Hill: Shake Shack, falling more than 11% on Friday after a weak third-quarter report with negative comps, Ron.

Gross: The report wasn't horrible, but those top-line numbers certainly scare investors when you have a stock that's priced pretty to perfection. Comp store sales down 0.7%, which is actually an improvement from the 1.6% decline last quarter. Silver lining there. A 4% decrease in guest traffic. I'm no analyst, but I think you probably don't want to see that at a restaurant. They had revenue up 26.5%. That's largely because they keep opening new stores. They did raise full-year revenue outlook, which is interesting based on those metrics that I just went through. That's curious. They'll continue to open new stores. They expect to open 36-40 additional stores in 2019. That will continue to drive revenue. We obviously need to see this filtering down into margins and earnings.

Hill: Let me go back to Taco Bell for a second. You look at Shake Shack. They make a good product. But from a business standpoint, they don't appear anytime soon to be employing any sort of a promotional strategy in the same way that Taco Bell does, whether it's discounting or any sort of one-time items. To your point about them raising guidance, I'm not entirely sure what rabbit they're going to pull out of their hat to make that happen.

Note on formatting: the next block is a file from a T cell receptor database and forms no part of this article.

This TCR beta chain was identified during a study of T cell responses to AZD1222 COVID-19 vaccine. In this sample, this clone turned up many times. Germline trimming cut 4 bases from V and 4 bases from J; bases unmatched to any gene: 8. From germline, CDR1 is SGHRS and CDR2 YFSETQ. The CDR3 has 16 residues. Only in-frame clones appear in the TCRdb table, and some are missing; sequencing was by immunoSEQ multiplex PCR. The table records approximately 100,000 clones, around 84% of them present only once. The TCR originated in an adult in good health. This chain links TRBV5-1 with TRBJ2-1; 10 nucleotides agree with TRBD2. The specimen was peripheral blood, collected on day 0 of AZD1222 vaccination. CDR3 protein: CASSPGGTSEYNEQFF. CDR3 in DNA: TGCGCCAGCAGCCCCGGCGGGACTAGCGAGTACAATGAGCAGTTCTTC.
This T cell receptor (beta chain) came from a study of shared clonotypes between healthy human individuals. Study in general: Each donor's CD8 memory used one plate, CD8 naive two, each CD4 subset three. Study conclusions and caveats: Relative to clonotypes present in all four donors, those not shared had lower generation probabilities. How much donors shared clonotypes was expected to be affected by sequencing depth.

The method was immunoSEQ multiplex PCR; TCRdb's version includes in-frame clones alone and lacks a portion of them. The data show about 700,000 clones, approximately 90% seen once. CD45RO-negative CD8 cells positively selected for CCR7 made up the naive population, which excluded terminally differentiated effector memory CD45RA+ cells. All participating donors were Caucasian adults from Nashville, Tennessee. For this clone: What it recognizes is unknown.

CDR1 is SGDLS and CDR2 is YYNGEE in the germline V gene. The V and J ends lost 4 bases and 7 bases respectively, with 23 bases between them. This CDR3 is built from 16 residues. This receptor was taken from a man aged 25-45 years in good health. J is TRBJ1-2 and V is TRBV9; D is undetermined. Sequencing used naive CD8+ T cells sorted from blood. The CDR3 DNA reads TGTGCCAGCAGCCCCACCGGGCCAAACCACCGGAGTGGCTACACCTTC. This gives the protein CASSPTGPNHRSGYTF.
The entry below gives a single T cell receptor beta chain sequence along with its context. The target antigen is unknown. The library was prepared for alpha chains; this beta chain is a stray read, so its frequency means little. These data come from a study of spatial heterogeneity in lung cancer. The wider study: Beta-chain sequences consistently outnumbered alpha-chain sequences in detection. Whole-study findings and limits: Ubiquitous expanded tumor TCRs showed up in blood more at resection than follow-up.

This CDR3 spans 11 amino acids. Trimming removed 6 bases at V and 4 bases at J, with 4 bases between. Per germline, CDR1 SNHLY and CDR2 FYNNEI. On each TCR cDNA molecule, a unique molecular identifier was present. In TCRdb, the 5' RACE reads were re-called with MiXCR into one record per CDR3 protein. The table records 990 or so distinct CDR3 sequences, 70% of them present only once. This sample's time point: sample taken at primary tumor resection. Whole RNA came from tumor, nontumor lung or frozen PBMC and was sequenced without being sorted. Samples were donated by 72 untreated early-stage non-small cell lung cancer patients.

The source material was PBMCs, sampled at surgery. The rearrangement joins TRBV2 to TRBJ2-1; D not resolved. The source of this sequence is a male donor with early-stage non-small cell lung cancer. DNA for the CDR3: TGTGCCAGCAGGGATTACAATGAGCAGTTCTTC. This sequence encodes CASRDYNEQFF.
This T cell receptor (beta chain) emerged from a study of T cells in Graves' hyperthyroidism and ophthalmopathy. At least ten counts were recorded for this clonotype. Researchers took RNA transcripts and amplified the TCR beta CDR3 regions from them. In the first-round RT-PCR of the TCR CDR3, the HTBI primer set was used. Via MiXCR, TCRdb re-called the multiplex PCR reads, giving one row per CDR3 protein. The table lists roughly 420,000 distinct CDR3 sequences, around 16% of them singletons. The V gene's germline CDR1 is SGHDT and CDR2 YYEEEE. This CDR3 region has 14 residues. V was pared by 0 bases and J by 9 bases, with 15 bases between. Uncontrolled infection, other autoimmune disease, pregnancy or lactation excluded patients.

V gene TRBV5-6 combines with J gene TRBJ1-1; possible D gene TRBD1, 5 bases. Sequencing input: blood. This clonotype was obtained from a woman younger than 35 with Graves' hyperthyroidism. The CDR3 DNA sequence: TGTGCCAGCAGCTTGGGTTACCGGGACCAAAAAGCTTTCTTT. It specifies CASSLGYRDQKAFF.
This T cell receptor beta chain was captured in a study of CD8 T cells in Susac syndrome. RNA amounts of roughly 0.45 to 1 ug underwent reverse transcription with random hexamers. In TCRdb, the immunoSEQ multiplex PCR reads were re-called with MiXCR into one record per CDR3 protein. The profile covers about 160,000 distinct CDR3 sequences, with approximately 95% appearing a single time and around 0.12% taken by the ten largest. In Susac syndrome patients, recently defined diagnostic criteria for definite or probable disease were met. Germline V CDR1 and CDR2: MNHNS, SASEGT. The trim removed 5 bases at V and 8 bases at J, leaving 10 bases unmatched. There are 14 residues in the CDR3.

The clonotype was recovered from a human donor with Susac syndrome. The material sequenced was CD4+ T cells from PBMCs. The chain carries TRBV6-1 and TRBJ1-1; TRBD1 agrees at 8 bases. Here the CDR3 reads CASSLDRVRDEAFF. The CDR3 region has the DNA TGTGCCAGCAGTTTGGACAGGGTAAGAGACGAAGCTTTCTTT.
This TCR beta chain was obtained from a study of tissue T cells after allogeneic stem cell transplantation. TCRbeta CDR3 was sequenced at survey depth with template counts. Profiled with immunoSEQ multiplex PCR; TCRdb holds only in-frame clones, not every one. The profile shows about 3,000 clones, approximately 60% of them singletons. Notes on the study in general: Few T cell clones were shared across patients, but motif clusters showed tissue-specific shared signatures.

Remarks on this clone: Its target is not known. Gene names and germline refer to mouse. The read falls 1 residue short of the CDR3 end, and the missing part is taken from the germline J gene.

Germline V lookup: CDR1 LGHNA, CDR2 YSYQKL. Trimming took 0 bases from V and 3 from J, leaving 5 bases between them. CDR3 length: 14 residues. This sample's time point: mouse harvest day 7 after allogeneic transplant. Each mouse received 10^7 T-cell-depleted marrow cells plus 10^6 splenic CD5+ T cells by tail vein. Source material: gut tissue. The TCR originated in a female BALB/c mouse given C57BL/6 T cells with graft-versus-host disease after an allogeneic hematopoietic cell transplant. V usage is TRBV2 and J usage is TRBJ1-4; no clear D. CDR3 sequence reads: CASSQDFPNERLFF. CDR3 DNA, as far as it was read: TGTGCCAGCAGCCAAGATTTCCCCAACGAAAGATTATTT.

Gross: A Shake Shack opened around the corner from my house. I've seen no promotion whatsoever. You drive by; you see it or you don't. You either go in or you don't. I've seen nothing about it.

Moser: And you know how that ends. Chipotle ran their business very much that way for a long time. Eventually, something slips, and you've got to start promoting.

Argersinger: Even after Friday's big fall in the stock price, the market cap of the company is still about $1.8 billion. That means each of the 180 Shacks is valued at $10 million.

Gross: That's high.

Argersinger: Ron is here throwing out negative comps, and I'm thinking to myself, "How in the world could each Shack be worth $10 million?" That's a little high.